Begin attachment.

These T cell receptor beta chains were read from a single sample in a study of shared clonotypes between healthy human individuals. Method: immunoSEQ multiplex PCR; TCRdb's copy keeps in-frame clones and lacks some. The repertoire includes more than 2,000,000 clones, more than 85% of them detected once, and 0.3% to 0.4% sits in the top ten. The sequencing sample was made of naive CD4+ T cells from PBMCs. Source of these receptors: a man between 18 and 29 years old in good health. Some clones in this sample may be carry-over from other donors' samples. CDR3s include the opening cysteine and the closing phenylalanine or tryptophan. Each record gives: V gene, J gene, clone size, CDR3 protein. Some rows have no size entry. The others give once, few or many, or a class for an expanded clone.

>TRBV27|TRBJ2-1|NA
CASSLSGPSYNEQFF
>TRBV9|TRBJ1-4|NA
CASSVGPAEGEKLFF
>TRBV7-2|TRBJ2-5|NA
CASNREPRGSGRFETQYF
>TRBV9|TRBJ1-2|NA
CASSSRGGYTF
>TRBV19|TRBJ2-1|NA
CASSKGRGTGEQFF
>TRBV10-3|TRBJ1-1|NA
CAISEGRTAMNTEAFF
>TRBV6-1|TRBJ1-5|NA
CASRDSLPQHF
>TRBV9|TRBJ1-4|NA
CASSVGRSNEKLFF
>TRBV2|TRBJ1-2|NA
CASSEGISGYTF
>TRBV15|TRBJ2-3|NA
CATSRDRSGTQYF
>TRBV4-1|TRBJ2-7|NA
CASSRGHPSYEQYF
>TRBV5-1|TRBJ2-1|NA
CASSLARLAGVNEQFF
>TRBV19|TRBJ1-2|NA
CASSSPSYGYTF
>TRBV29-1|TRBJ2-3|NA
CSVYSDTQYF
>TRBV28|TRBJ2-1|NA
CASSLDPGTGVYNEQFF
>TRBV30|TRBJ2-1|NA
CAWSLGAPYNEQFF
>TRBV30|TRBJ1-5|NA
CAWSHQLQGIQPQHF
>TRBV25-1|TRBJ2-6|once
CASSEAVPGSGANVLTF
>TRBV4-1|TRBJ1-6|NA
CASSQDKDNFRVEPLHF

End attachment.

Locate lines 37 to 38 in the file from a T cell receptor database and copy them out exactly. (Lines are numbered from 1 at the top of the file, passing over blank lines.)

CASSEAVPGSGANVLTF
>TRBV4-1|TRBJ1-6|NA